It’s hard work, dedication and perseverance that will get you across that finish line.
For the first time in 23 years, South Africa has regained bragging rights to the coveted title with two South Africans being celebrated as the winners of the 90th Comrades Marathon.
Gift Kelehe from Rustenburg won the men’s race and Caroline Wostmann from Pretoria was the first woman to cross the finish line.
Kelehe was first man to cross the finish line in Durban, in a time of 5:38:35, with Wostmann crossing the line first in the women’s race in 6:12:22.
Wostmann’s win marked the first time in 16 years that a South African woman had won the marathon.
The Wits university lecturer said she went into the race this year with the clear intention to win, but in her first Comrades in 2009, her only intention and hope was to cross the finish line.
Speaking about her first time, she laughingly describes it as the most daunting experiences of her life but at the same time also one of her best emotional experiences.
Wostmann started running in 2008 after giving birth to her eldest daughter.
“I wanted to loose the baby weight and started running, initially it was just about getting around one block and gradually it became more. Then that New Year’s Eve, my resolution was to run the Comrades.”
She said as a child she had always watched the ultra-marathon with the likes of Bruce Fordyce taking the title nine times.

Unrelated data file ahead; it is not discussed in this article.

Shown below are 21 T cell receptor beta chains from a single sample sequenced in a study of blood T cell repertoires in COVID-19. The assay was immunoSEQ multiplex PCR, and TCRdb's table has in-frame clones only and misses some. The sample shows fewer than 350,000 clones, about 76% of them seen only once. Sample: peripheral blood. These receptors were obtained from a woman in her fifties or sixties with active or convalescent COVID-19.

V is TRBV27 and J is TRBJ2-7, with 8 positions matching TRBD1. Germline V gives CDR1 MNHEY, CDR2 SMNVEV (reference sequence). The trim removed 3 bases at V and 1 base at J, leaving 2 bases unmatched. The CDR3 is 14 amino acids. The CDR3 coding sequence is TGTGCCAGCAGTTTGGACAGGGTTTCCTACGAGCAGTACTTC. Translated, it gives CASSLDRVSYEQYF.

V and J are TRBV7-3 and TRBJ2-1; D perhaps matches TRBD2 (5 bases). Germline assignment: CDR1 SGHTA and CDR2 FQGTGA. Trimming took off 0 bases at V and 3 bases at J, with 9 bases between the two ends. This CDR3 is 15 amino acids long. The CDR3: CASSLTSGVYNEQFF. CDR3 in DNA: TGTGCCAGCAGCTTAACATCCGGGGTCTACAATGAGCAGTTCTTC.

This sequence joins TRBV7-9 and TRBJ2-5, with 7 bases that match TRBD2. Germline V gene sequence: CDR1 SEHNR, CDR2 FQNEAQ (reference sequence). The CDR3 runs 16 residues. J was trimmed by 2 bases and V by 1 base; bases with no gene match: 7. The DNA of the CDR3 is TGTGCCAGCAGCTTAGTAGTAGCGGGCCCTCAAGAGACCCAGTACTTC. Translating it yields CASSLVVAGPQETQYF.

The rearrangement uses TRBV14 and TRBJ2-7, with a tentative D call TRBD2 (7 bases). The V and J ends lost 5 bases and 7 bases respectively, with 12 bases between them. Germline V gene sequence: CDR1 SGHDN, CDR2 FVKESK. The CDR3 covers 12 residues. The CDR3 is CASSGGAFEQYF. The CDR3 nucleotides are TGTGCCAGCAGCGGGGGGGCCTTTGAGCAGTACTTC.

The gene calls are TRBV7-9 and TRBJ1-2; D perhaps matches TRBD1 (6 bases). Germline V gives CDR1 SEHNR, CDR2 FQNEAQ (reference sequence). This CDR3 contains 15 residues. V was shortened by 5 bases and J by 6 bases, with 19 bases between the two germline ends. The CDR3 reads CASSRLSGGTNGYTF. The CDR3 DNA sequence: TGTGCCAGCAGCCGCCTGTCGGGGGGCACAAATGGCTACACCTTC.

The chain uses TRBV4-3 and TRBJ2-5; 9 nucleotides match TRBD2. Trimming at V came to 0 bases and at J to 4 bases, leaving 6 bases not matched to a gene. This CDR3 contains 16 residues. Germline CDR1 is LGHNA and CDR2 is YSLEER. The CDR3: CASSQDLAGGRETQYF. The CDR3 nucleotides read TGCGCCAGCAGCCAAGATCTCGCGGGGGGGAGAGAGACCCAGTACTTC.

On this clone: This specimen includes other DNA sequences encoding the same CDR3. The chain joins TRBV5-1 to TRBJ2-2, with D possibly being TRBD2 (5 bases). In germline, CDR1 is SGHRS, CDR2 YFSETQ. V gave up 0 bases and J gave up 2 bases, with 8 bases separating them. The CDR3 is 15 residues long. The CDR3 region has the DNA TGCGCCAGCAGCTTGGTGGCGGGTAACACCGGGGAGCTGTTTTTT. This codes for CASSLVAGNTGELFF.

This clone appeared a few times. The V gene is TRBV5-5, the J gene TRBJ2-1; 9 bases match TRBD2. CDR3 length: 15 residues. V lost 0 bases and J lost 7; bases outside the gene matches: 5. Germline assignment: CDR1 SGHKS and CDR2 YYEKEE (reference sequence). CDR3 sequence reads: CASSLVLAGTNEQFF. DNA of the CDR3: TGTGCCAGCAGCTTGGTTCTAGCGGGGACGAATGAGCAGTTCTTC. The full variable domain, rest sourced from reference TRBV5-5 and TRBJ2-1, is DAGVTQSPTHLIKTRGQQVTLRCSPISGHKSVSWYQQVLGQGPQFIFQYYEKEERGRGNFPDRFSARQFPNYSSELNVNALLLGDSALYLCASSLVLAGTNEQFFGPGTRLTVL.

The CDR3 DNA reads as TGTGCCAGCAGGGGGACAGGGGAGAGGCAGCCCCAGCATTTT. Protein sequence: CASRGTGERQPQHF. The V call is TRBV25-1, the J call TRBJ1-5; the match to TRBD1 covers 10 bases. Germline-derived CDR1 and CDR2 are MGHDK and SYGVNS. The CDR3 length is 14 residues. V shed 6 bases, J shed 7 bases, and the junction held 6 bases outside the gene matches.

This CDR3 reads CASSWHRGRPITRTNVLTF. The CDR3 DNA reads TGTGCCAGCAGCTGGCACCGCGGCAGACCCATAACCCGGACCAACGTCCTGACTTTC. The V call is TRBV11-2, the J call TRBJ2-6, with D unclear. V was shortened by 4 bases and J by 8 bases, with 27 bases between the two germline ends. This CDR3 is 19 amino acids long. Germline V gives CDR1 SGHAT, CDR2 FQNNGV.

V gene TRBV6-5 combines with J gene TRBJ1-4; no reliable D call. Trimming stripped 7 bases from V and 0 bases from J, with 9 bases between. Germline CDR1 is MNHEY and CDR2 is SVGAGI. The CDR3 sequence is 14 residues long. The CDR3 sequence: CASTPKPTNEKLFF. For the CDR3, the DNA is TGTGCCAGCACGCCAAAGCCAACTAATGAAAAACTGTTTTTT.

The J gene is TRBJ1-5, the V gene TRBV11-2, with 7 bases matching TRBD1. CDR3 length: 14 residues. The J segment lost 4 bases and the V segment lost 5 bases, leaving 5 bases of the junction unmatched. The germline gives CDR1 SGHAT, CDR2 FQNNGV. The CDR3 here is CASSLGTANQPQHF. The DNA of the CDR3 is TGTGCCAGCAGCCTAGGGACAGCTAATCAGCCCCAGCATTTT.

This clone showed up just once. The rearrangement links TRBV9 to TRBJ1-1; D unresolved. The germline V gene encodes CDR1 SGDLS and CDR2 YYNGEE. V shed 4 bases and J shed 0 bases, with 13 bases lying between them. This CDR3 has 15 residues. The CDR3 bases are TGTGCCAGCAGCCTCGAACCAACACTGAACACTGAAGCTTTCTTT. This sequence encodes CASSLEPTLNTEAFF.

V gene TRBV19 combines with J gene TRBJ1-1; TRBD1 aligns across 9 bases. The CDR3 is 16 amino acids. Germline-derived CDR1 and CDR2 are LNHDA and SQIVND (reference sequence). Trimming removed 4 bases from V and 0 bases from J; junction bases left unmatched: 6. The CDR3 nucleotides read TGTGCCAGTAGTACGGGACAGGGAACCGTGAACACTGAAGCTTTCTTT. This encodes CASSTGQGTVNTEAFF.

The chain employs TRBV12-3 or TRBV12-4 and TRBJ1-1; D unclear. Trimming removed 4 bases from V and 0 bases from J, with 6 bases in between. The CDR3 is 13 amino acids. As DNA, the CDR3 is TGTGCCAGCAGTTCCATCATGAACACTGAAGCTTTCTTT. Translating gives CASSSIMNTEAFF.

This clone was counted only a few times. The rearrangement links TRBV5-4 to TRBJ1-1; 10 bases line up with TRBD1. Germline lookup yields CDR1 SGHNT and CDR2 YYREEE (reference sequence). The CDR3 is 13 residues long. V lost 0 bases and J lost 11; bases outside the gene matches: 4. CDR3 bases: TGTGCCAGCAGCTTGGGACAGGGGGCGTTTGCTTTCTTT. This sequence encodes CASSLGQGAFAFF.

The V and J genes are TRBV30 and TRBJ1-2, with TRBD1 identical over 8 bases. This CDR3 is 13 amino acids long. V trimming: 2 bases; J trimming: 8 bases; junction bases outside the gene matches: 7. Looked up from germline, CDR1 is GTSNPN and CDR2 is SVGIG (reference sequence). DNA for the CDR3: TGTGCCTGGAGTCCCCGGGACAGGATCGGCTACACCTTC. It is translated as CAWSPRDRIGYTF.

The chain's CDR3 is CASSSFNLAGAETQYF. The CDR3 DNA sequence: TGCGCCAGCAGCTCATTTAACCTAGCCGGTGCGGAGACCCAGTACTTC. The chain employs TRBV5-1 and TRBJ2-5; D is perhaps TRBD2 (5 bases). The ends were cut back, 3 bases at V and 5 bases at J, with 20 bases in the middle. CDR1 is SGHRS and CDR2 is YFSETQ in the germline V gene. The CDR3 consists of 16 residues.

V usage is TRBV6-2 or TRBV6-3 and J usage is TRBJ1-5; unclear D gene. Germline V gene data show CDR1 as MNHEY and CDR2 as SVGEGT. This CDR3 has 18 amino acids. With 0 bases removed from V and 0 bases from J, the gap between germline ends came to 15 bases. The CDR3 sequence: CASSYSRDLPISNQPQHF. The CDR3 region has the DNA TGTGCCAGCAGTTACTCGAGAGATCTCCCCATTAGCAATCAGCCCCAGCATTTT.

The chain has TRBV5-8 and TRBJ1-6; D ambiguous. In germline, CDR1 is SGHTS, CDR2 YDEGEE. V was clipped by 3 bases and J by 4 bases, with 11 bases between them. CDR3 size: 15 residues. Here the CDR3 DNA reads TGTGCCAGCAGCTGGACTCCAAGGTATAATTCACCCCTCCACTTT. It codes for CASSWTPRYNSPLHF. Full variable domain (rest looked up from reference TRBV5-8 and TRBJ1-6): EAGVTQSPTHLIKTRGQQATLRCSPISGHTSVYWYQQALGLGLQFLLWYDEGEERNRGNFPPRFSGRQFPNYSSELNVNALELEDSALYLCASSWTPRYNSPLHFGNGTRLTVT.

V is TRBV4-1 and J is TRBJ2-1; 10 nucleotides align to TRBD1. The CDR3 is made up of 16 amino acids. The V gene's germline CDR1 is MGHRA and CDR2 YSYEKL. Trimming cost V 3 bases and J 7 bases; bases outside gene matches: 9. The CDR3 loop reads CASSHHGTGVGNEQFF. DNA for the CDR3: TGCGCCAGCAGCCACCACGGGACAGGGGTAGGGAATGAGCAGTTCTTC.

“I was a bit disappointed when the international athletes starting running the race and winning the titles. Every year they won, I was left disappointed and kept saying it’s about time a South African won, but never at that time did I think that would be me.”
Wostmann’s wins started picking up grabbing the titles at local weekend races and gradually bigger races.
She said it was by chance she won the Two Oceans Marathon in April.
“I think it’s because of all the hard work and training I had put in, in preparation for the Comrades. My only goal this year was Comrades, I really didn’t expect to win but when I did it gave me extra motivation to want to do Comrades and win.”
After grabbing the Bill Rowan medal in 2011, Wostmann kept setting new goals that eventually led to her win this year.
“After I won the Bill Rowan, I told myself if I can do that that I can push myself further. I can go for silver which I did, then I went for the gold medal until I had nothing left but to go for the elite.”
Wostmann trained harder and started a rigorous programme at the High Performance Centre at the University of Pretoria as well as a regular exercise programme that, among others, saw her strengthen her core.
She said she went into this years race with clear goals, well prepared and left the rest in God’s hands.
“I knew I was in the front because I had the lead car and camera crew with me, but I didn’t know how far behind the rest were but I don’t believe in looking back so I just kept pushing.
“When I got to the final straight I kept thinking like a sprinter, keep your knees up I kept telling myself. If someone passes me now it must be because I couldn’t anymore. As I felt the tape I knew.”
Wostmann said she fell to her knees and pain took over her body.
“I remember lying on the ground and looking up at the sky and just absence of relief. Mixed emotions, pain, excitement, tears, joy everything all at once. My dream had come true. It was an absolute joy. It all paid off.”
After realising all her goals Wostmann says she will return to Kwa-Zulu Natal next year to defend her title.
She is still deciding on the next step with her family, but the mother of two said going international may be on the cards.